Hackathon: the marathon for programmers
Updated: May 11
The word “Hackathon” comes from a mixture of the words “hacker” and “marathon”. It is an event where people who are fond of software development, like programmers, designers and other professionals get together to create functional products to solve a problem. In the end, it is a big competition of ideas. Some examples of challenges proposed in these events are to mitigate environmental disasters, increase the efficiency and safety of deliveries during the Covid-19 and enrich the routine of truck drivers.
Hackathons come in different shapes and sizes, they can be online or in person, huge, with thousands of participants from various countries or small, only for employees of an enterprise, but normally they last from 24 to 72 hours. They are commonly organized by business companies that want solutions for their internal issues or by groups specialized in creating these events and sponsored by companies interested in the proposed solutions. Some examples can be found in the images below:
The best ideas in these events can receive financial rewards and help to be developed into a startup. This is the greatest objective of a hackathon: to stimulate great ideas that have the potential to ameliorate something in other people’s lives or a branch of the market. Some renowned apps, like EasyTaxi and Carousell were born in hackathons.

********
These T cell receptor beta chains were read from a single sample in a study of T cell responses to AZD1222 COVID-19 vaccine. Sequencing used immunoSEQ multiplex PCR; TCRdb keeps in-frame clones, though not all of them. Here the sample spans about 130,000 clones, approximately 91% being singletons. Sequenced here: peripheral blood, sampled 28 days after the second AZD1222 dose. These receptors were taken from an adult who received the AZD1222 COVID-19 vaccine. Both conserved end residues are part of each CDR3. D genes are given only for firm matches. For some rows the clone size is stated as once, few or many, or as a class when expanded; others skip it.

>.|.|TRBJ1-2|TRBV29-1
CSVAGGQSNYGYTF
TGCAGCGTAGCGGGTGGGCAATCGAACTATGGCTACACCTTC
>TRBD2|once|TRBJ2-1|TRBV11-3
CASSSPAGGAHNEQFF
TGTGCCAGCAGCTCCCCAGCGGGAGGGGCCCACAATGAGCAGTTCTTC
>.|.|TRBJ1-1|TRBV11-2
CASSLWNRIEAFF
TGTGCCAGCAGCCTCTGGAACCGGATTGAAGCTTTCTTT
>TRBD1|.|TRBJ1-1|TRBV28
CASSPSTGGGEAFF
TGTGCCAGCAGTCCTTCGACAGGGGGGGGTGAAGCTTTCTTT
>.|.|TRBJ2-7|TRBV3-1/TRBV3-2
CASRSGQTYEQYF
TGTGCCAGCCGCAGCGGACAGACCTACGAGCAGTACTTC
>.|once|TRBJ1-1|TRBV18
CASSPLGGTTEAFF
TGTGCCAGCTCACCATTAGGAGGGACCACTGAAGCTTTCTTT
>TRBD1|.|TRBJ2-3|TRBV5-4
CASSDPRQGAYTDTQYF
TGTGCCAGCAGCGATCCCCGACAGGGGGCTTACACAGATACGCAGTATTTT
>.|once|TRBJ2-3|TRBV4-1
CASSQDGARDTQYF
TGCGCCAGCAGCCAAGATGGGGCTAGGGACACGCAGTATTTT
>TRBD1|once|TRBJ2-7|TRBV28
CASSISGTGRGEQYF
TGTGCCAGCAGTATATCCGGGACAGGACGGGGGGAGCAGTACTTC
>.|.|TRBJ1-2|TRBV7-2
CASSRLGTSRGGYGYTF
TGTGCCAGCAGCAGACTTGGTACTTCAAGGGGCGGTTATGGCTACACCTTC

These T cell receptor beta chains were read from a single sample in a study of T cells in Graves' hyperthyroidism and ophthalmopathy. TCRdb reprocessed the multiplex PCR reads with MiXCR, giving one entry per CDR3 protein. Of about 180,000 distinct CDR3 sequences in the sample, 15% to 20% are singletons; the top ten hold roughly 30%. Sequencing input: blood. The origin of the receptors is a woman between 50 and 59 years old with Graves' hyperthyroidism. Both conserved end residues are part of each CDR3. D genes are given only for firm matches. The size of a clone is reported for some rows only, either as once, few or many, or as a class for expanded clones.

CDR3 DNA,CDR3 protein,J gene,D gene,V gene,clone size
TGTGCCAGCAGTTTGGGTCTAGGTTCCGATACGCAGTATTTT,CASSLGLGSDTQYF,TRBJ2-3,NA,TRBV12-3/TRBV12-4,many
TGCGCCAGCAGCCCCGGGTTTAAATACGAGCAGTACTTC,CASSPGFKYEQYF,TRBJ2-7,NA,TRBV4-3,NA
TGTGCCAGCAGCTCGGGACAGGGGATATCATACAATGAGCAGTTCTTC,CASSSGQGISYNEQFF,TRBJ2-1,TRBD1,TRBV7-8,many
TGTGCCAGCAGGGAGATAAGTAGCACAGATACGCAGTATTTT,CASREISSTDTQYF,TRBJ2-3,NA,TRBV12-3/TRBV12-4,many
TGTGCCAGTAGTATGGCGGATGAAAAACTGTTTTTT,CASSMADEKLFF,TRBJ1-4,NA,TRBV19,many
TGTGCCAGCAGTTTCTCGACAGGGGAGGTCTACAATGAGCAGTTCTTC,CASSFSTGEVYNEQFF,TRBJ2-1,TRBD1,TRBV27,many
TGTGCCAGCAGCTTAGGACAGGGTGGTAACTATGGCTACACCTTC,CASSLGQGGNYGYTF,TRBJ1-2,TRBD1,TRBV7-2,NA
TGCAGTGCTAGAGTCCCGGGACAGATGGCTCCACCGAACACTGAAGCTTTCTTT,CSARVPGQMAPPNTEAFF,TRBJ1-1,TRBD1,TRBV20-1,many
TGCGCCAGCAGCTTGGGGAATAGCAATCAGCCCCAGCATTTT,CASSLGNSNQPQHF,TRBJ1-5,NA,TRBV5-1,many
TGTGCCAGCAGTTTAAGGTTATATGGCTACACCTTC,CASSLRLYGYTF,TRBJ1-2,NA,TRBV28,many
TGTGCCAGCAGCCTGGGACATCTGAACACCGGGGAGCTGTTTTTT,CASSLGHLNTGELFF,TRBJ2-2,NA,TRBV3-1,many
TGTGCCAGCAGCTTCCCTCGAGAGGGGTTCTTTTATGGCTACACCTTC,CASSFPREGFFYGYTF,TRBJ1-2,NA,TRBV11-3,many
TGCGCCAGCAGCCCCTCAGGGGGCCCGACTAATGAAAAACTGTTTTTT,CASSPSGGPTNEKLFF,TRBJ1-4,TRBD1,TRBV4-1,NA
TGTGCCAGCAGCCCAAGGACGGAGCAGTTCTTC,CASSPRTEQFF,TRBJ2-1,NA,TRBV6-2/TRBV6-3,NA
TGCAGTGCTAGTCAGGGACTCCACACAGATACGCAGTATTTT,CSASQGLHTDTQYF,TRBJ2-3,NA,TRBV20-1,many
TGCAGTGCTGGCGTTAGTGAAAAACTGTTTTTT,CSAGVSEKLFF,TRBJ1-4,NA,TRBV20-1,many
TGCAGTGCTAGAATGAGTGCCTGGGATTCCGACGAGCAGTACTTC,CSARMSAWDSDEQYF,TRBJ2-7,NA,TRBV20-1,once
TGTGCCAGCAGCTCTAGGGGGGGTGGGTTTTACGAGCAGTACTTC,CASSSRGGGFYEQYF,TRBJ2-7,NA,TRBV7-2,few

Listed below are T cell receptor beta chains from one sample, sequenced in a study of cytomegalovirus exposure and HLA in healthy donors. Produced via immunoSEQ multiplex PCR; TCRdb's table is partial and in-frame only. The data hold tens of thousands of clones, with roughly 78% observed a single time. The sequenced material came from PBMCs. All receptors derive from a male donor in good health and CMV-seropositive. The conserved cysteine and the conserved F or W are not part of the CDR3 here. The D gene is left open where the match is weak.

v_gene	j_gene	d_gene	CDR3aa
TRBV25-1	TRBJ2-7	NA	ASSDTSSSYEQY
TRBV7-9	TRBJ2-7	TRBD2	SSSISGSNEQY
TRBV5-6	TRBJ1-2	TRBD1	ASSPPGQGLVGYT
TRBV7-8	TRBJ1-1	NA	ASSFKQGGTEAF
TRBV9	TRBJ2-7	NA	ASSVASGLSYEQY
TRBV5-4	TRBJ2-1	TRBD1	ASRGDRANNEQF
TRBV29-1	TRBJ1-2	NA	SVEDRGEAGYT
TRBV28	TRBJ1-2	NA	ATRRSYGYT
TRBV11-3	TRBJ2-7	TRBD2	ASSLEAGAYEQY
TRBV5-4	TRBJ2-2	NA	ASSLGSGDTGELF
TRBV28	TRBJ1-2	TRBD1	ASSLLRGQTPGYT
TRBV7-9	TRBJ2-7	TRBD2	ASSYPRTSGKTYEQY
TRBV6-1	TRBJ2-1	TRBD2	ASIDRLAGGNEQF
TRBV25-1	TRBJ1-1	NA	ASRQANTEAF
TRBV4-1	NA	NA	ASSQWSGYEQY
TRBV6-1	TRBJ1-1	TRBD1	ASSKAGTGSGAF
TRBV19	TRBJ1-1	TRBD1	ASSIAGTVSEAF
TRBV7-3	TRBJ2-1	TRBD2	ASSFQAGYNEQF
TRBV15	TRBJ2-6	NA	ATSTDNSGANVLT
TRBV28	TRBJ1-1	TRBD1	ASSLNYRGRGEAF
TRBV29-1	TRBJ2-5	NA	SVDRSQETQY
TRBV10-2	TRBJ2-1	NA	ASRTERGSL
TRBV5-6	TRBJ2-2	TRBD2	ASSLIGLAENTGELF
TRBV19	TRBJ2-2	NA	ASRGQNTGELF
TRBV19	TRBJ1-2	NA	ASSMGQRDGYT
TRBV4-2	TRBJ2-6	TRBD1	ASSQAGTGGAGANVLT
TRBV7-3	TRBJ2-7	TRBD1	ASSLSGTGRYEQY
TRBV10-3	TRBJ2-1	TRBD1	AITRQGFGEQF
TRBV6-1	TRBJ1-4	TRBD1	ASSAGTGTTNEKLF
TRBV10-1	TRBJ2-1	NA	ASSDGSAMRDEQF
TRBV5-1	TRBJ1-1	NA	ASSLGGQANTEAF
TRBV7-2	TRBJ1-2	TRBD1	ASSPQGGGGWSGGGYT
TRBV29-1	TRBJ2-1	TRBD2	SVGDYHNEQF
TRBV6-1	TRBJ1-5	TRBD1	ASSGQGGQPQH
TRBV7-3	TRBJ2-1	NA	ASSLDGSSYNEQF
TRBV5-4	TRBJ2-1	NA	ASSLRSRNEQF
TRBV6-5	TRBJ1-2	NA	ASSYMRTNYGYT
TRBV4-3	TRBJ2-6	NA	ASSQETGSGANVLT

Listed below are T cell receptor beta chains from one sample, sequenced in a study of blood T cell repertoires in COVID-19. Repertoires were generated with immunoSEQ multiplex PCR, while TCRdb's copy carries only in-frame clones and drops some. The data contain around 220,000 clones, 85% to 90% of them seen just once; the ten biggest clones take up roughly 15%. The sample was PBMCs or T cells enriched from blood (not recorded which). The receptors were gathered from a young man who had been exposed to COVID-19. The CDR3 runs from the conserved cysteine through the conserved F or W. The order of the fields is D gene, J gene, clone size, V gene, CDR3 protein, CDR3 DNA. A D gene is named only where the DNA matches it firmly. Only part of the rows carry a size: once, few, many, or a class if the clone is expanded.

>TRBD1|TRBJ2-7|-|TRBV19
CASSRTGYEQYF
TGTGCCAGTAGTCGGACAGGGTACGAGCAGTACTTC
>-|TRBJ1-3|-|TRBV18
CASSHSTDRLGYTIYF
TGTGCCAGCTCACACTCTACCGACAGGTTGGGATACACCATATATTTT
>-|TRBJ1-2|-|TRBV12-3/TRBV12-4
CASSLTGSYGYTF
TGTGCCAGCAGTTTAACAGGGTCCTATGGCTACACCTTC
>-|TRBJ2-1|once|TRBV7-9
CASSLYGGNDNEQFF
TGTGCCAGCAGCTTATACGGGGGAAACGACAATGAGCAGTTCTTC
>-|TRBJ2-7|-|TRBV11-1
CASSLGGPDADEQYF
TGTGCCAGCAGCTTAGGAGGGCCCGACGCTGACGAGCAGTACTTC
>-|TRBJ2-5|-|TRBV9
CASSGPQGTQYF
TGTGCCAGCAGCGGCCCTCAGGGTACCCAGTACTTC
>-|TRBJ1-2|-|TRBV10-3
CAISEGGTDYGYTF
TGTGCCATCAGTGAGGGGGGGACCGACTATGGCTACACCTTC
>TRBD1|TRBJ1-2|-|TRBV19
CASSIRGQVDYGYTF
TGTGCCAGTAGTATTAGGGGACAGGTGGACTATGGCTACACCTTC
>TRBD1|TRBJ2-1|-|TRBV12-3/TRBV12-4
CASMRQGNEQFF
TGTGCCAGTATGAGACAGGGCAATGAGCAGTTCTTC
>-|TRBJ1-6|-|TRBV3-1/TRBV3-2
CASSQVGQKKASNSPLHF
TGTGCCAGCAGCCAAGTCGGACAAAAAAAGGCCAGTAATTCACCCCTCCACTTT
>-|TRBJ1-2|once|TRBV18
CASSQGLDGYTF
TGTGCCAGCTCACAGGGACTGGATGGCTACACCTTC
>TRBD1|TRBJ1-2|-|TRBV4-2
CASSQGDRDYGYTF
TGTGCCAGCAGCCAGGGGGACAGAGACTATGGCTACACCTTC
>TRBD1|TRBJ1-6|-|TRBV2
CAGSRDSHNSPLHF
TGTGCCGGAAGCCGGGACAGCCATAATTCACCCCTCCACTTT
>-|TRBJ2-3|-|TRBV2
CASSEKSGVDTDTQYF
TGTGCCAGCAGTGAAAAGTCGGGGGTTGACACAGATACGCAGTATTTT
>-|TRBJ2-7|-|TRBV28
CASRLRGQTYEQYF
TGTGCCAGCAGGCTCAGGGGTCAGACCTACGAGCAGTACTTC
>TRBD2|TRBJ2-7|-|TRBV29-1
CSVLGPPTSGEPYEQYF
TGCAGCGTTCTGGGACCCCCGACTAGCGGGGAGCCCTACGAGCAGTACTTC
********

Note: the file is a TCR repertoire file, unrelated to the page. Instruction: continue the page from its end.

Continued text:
In 2020, due to the pandemic, a lot of hackathons proposed challenges related to the coronavirus and quarantine. The event “Code the Curve”, a global hackathon that happened in April 2020, suggested to the competitors three different options of challenges, all within the context of the pandemic. The overall winner was the group X-COV. They developed a system capable of analyzing thoracic X-Rays and returning data that could help doctors make their decisions faster. This was the result of 3 days of work, gathering artificial intelligence, machine learning, image recognition and other tools.
Participating in a hackathon is an intense and stressful experience, consuming hours of hard work and sleep, but the effort certainly is worth it. It is an opportunity to know people from other fields, learn to work in a team and under pressure, solve real-world problems, and you might even end up with your own start up. In addition, hackathons are events for innovation and collaboration and just getting to the end of it is an accomplishment in itself. After all, having an idea, testing, executing and selling it to the judges in a weekend is no easy task.
The same idea applied in hackathons can be used for other kinds of events, for instance, “Game Jams” is organized in a similar fashion to Hackathons, but its goal is quite different: In these events, each team has to create and present a game and, even though it is mostly about videogames, it can also be about card or board games.
Written by Marina Daumas.